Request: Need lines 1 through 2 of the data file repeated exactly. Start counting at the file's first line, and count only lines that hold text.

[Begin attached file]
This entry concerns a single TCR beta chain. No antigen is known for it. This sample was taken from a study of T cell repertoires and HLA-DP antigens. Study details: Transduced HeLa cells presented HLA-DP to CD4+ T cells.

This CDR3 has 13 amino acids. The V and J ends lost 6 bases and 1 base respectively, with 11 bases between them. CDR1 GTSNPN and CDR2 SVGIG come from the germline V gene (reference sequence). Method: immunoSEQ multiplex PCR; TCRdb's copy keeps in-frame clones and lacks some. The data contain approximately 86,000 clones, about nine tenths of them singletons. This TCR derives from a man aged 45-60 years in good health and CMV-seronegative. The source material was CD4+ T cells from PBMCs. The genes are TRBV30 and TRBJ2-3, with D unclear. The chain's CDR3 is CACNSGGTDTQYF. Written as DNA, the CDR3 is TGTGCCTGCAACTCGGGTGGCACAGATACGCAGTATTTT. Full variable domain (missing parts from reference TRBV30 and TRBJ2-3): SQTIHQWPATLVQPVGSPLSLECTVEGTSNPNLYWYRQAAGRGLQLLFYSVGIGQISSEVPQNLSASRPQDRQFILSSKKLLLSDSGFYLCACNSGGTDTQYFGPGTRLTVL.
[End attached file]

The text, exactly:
This entry concerns a single TCR beta chain. No antigen is known for it. This sample was taken from a study of T cell repertoires and HLA-DP antigens. Study details: Transduced HeLa cells presented HLA-DP to CD4+ T cells.

This CDR3 has 13 amino acids. The V and J ends lost 6 bases and 1 base respectively, with 11 bases between them. CDR1 GTSNPN and CDR2 SVGIG come from the germline V gene (reference sequence). Method: immunoSEQ multiplex PCR; TCRdb's copy keeps in-frame clones and lacks some. The data contain approximately 86,000 clones, about nine tenths of them singletons. This TCR derives from a man aged 45-60 years in good health and CMV-seronegative. The source material was CD4+ T cells from PBMCs. The genes are TRBV30 and TRBJ2-3, with D unclear. The chain's CDR3 is CACNSGGTDTQYF. Written as DNA, the CDR3 is TGTGCCTGCAACTCGGGTGGCACAGATACGCAGTATTTT. Full variable domain (missing parts from reference TRBV30 and TRBJ2-3): SQTIHQWPATLVQPVGSPLSLECTVEGTSNPNLYWYRQAAGRGLQLLFYSVGIGQISSEVPQNLSASRPQDRQFILSSKKLLLSDSGFYLCACNSGGTDTQYFGPGTRLTVL.